20. Aebi HE.Catalase. In: Bergmeyer HU,editors. Method of Enzymatic analysis. VCH Weinheim: Germany-Deerfield:FL; 1983.p.273-286.
  21. Xin Z, Waterman DF, Hemken RW, Harmon RJ. Effects of Copper Status on Neutrophil Function, Superoxide Dismutase, and Copper Distribution in Steers1. Journal of Dairy Science. 1991 Sep 1;74(9):3078-85.
  22. Varshney R, Kale RK.Effect of calmodulin antagonists on radiation induced lipid peroxidation in microsomes. Int J Radiat Biol.1990 Nov;58(5):733-43. PubMed PMID: 1977818.
  23. Habig WH, Pabst MJ, Jakoby WB. Glutathione S-transferases. The firsenzymatic step in mercapturic acid formation. J Biol Chem.1974 Nov 25;249(22):7130-9. PubMed PMID: 4436300.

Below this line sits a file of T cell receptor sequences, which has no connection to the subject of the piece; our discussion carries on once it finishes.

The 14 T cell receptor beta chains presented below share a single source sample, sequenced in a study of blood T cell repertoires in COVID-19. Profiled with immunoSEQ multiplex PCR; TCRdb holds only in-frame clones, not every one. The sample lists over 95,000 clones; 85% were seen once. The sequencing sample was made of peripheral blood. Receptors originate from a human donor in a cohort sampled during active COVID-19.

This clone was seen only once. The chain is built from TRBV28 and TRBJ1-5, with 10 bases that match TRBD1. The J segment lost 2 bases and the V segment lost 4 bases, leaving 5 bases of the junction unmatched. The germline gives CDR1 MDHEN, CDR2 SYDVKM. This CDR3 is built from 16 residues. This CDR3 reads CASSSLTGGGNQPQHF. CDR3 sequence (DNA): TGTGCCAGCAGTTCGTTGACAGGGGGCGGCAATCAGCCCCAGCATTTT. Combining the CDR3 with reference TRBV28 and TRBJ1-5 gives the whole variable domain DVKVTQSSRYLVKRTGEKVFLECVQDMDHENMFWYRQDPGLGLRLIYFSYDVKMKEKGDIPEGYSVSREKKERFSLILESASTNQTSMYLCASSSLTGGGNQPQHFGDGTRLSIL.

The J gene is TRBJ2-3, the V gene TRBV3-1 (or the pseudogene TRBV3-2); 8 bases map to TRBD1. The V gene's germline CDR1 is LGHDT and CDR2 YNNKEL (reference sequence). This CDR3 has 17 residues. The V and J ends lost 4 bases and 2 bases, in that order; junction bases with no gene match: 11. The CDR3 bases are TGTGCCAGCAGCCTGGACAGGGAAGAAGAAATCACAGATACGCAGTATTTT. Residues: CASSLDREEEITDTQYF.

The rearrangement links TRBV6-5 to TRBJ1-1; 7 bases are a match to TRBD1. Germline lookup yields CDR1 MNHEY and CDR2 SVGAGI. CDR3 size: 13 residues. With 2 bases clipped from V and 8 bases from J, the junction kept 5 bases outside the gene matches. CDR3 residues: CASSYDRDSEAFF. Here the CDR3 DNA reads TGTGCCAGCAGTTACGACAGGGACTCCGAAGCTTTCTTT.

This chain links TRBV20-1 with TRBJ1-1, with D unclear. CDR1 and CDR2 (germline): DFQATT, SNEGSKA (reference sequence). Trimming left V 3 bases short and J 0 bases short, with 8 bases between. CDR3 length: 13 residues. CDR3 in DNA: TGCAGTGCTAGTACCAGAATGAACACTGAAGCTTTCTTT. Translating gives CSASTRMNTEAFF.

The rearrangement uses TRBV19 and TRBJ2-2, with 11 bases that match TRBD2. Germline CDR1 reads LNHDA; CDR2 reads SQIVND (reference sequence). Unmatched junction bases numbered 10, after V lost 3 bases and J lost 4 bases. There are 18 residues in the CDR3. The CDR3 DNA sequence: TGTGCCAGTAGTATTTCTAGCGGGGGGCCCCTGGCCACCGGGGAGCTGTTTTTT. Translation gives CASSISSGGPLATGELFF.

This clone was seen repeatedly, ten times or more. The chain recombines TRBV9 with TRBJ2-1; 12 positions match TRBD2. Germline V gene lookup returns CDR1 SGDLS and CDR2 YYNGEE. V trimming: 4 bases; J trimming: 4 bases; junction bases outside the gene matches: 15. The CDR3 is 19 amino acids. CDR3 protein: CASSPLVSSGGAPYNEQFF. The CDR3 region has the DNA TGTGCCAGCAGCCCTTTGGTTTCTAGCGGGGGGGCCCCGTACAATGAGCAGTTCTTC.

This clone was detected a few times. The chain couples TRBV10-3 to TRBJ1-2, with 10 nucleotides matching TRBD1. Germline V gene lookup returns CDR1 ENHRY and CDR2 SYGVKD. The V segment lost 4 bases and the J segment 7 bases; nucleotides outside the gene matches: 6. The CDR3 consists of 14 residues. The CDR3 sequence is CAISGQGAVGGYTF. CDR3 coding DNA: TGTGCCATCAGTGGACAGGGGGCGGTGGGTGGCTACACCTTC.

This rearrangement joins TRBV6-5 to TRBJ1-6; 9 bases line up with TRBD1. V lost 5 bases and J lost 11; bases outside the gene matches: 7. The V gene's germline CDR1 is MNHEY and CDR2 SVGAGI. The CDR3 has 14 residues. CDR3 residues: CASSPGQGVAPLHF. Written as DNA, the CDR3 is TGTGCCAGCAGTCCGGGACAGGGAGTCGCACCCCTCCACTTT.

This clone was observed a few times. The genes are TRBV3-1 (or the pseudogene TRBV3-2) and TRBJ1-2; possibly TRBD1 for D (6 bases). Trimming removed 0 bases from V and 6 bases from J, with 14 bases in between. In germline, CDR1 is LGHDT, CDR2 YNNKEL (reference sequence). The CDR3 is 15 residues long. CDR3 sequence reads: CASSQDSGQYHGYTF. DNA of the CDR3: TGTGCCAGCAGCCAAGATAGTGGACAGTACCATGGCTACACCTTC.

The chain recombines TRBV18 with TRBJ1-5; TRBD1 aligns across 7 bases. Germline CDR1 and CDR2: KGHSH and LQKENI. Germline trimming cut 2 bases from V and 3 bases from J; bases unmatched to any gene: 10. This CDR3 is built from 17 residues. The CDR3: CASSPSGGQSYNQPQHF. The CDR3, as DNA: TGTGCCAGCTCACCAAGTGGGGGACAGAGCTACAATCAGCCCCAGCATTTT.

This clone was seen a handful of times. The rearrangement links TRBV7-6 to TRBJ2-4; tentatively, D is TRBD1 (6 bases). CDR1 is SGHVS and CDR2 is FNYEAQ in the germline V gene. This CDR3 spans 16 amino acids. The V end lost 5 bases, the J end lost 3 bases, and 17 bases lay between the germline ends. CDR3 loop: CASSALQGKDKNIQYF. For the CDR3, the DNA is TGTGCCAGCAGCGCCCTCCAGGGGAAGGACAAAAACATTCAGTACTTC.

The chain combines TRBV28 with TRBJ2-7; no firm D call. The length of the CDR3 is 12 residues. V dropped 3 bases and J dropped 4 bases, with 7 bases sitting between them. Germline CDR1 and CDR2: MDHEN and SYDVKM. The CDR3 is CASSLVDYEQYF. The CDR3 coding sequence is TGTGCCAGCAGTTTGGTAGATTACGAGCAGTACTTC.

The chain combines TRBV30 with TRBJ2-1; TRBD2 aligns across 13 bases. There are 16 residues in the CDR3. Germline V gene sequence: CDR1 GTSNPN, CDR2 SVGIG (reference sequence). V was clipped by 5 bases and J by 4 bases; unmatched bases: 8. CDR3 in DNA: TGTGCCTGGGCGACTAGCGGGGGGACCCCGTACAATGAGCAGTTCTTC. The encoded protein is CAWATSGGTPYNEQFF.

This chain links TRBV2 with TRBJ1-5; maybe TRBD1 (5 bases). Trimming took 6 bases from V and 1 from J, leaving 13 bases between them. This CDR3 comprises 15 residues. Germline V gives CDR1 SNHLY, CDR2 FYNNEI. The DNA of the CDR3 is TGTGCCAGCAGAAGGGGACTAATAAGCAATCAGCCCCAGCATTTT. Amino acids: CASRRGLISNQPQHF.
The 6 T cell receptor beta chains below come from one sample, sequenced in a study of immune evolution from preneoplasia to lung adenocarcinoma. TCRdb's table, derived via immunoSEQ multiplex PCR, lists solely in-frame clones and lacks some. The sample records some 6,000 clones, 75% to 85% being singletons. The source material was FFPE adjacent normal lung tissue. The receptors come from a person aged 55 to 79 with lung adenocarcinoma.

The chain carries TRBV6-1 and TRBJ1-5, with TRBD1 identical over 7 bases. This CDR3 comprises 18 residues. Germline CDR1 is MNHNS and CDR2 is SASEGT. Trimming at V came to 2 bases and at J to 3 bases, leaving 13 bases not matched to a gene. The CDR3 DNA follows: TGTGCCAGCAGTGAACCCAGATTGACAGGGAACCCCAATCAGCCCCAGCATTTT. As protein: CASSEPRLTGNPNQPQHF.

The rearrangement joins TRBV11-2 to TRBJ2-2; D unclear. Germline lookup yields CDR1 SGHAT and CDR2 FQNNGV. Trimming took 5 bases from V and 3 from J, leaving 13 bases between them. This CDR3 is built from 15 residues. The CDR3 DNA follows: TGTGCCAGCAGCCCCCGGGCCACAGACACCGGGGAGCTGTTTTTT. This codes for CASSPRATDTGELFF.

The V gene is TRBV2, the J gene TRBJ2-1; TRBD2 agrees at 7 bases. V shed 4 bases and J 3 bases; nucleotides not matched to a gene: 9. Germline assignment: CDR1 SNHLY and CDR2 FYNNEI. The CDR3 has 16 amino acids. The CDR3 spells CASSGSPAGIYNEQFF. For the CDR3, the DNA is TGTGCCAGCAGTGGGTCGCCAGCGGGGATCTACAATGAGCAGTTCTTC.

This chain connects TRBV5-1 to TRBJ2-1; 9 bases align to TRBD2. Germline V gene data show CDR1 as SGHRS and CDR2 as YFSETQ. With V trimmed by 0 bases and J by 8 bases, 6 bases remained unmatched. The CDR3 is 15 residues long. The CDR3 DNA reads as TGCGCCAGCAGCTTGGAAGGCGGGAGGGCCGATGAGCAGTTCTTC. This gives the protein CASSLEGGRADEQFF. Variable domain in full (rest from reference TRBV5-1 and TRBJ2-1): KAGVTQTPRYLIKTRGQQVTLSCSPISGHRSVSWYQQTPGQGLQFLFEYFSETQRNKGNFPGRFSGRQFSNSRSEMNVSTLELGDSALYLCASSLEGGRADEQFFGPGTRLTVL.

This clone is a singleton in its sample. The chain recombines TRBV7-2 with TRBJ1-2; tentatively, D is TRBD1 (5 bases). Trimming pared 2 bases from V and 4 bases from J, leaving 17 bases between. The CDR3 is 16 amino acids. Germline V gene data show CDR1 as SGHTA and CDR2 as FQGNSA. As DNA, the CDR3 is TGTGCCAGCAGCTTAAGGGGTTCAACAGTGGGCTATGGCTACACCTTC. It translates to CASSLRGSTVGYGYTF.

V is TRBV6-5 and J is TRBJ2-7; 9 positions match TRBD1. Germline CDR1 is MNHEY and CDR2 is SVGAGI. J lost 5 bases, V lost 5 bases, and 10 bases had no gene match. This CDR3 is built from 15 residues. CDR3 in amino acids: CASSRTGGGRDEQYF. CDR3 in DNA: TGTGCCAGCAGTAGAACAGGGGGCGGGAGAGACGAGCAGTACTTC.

24. Carl AB, Edward RA. Analytes of Haemoglobin Metabolism-Porphyrin, Iron, and Bilirubin, In Fundamentals of Clinical Chemistry. 5th ed. Saunders: P. 603.
  25. Friedewald WT, Levy RI, Fredrickson DS. Estimation of the concentration of low-density lipoprotein cholesterol in plasma, without use of the preparative ultracentrifuge. Clin Chem.1972 Jun;18(6):499-502. PubMed PMID: 4337382.
  26. Apel K, Hirt H. Reactive oxygen species: metabolism, oxidative stress and signal transduction. Annu Rev Plant Biol. 2004;55:373-99. PubMed PMID: 15377225.
  27. Lennon, S.V., Martin, S.J. and Cotter, T.G. Dose-dependent induction of apoptosis in human tumour cell lines by widely diverging stimuli. Cell Prolif. 1991 Mar;24(2):203-14. PubMed PMID: 2009322.
  28. Davey MW, Stals E, Panis B, Keulemans J, Swennen RL. High-throughput determination of malondialdehyde in plant tissues. Anal Biochem. 2005 Dec 15;347(2):201-7. PubMed PMID: 16289006.